Vivienne Westwood with fellow judges Hilary Tam (c) and Aishah Morshed, a Girl Guide from Ireland, with the winning design for the flag that will be planted on the seabed at the North Pole in April 2013.

A judging panel with Canadian Indigenous artists and Dame Vivienne Westwood, the world renowned British fashion designer, has selected the winning Arctic flag design from a global competition run by the World Association of Girl Guides (WAGGS) and Girl Scouts and Greenpeace.

The “Flag for the Future” contest inspired youth in 54 countries to create a flag that would represent the commitment of millions of people who have signed a petition to protect the Arctic from oil drilling and overfishing.

The winning design was submitted by Sarah Bartrisyia, a 13-year-old Girl Guide from Malaysia, whose winning entry featured seven brightly colored doves and an Arctic starflower. The seven doves, she said, represented the seven continents to form a laurel wreath symbolizing Arctic protection.

Bartrisyia’s winning design will be produced as a titanium flag to be planted at the seabed of the North Pole in a time capsule containing the petition signatures from Greenpeace’s “Save the Arctic” campaign.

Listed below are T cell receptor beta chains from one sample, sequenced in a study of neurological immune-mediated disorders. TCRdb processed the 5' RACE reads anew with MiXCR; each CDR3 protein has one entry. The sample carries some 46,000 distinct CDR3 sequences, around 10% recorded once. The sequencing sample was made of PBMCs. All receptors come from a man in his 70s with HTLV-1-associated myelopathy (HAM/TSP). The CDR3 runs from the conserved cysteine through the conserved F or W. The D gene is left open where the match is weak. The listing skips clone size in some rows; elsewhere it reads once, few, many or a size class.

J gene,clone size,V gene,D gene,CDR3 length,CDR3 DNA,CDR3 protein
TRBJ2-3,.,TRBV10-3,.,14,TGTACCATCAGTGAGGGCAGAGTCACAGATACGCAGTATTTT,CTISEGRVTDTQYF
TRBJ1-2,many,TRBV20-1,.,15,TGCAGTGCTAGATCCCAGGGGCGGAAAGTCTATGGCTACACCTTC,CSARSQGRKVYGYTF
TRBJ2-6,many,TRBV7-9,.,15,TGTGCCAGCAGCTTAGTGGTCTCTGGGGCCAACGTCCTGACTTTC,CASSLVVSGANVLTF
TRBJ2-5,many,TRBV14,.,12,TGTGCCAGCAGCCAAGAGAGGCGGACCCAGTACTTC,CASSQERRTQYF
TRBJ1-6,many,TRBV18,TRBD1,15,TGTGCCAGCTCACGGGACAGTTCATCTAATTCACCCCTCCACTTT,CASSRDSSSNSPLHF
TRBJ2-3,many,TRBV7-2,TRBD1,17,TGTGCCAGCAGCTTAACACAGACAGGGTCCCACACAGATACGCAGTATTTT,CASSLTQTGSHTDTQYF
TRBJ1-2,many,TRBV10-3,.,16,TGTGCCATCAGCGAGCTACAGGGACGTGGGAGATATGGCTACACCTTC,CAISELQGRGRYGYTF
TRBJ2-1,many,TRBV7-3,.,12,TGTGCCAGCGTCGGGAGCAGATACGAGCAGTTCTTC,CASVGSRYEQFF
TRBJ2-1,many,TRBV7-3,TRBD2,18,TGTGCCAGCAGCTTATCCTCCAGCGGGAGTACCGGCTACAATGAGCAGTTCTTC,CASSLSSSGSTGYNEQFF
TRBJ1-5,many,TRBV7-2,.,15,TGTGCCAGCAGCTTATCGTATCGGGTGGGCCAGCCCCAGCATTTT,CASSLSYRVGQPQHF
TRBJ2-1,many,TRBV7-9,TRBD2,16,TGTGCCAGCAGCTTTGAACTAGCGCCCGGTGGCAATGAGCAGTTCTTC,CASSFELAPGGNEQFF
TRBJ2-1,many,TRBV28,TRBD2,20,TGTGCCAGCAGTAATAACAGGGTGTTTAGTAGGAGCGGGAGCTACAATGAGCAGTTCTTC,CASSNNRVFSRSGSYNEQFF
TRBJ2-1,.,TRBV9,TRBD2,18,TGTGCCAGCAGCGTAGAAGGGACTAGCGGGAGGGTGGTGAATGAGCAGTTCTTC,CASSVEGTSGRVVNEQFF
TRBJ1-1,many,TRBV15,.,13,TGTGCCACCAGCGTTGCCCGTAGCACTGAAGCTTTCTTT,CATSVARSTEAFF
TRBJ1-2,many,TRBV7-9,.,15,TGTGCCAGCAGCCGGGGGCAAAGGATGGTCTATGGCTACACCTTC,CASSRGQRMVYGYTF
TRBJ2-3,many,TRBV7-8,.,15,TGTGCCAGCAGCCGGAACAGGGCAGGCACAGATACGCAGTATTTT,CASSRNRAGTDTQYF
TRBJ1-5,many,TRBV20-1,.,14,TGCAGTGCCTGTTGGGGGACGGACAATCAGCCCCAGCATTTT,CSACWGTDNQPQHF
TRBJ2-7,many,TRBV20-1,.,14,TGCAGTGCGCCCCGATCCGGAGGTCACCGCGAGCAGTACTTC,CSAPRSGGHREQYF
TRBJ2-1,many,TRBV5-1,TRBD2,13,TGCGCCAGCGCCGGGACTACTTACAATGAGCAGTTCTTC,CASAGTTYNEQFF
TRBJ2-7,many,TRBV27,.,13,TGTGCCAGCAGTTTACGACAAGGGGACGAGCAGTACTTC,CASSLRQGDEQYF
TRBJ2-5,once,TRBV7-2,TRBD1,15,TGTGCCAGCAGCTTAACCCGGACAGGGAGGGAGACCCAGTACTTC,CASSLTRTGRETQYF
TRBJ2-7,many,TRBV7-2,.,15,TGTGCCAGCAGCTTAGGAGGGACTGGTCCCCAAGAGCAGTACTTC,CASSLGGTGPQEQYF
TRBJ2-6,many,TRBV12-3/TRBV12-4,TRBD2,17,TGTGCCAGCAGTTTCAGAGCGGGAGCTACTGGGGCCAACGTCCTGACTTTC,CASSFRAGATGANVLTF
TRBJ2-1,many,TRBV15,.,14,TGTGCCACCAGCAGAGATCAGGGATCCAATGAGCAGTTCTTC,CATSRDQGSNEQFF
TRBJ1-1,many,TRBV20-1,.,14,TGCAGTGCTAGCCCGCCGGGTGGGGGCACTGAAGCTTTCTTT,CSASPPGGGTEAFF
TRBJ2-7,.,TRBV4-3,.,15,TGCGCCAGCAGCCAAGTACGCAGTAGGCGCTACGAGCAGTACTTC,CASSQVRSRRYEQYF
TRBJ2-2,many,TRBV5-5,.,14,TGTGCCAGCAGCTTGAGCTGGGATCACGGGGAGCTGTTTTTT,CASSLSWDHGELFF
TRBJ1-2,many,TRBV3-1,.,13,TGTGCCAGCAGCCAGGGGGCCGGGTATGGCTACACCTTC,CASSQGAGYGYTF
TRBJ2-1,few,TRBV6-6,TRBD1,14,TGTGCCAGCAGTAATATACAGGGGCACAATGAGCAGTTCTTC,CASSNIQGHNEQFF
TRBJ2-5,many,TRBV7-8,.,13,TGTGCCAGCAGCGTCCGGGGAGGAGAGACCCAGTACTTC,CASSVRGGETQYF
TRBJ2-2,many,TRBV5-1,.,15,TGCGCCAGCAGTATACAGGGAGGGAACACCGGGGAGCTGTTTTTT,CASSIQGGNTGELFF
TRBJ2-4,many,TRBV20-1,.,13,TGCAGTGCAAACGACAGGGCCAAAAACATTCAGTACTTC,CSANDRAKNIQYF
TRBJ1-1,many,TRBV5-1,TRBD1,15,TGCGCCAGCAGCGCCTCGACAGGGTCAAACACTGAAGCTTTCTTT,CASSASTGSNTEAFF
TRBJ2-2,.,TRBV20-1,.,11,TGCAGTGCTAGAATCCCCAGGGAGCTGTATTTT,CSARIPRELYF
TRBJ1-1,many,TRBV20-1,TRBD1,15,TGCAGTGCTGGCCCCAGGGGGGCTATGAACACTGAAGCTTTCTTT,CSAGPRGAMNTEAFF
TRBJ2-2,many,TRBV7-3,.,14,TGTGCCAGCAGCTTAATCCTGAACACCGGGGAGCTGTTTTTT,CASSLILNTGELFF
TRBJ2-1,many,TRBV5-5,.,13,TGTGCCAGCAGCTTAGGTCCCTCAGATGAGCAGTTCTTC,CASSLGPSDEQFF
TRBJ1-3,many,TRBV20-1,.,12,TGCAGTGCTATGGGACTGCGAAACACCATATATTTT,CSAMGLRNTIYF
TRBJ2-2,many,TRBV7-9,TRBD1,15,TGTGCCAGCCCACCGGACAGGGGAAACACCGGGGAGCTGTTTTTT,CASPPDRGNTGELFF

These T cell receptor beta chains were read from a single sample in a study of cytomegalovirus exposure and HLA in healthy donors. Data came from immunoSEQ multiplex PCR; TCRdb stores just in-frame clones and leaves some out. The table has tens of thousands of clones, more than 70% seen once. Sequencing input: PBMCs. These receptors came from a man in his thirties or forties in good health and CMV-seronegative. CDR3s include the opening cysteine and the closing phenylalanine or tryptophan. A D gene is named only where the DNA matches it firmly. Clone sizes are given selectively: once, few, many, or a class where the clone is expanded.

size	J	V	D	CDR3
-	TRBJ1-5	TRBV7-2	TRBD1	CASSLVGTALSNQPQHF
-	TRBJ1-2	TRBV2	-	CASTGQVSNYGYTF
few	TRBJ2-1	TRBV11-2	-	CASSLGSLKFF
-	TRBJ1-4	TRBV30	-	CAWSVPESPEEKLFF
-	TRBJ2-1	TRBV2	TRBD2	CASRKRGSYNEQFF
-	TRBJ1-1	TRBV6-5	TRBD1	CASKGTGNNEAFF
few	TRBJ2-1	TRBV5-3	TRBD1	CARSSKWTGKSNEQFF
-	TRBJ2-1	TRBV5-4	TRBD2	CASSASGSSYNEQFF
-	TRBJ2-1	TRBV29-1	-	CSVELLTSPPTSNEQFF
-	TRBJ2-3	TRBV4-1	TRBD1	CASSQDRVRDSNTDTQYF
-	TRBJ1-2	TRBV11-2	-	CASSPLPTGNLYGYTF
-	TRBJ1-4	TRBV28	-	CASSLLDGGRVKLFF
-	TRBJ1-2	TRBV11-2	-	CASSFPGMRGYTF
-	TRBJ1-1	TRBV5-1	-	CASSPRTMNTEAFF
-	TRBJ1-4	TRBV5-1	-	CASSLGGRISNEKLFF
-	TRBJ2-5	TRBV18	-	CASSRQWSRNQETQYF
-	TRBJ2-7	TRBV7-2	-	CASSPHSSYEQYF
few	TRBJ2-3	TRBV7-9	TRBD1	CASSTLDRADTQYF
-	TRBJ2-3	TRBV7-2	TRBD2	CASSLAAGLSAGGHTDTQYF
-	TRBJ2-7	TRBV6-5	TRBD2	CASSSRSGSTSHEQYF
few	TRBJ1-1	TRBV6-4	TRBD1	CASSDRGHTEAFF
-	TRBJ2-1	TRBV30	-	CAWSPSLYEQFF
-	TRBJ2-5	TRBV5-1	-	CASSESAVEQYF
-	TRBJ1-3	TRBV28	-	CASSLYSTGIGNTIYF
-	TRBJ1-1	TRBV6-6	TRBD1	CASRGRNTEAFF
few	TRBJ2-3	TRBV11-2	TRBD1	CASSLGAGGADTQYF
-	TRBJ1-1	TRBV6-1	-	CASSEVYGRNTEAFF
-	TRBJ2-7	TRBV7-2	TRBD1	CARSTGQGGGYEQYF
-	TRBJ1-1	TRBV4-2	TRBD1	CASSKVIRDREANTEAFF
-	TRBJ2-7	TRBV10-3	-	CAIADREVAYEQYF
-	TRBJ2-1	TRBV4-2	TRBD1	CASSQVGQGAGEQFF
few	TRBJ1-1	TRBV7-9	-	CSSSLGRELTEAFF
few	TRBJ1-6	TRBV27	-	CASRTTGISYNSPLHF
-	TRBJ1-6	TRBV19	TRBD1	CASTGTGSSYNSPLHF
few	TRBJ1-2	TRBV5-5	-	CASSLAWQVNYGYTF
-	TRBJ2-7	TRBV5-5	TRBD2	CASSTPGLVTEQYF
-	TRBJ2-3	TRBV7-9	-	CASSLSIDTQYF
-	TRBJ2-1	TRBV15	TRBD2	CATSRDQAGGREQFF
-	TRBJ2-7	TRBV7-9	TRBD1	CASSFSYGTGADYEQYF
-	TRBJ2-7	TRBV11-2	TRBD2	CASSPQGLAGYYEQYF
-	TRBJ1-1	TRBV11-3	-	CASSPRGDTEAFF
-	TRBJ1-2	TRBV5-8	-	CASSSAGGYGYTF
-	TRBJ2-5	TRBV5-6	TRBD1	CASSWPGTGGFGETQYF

"The creativity of young people is one of the most powerful tools we have to build a better world. The winning flag for the future is a fantastic representation of peace, hope and global community, and I am proud that it’s on the way to the North Pole,” said Dame Westwood.

The judging panel, which included Canadian northern Indigenous artists Raquel Nuttall and John Rombough, as well as Chinese/Canadian television presenter Hilary Tam, began reviewing the flags after the competition closed on 27 February.

One of the short-listed finalists was Kari Reller, from Thornhill, Ontario. Reller said: “It gives me great pleasure to be a part of such an important matter as saving the Arctic, where our world offers such beautiful natural wonders. Only together can we maintain the treasures of the Arctic.”

“I accepted to be a part of this competition because it meant being part of something greater than myself and representing my culture and my people,” said Inuit sculptress Nuttall.

The Arctic is one of the last pristine places on Earth, home to more than four million people as well as unique animals found nowhere else on the planet. Greenpeace is working with youth organizations like the WAGGS to ensure this precious region is protected for generations to come.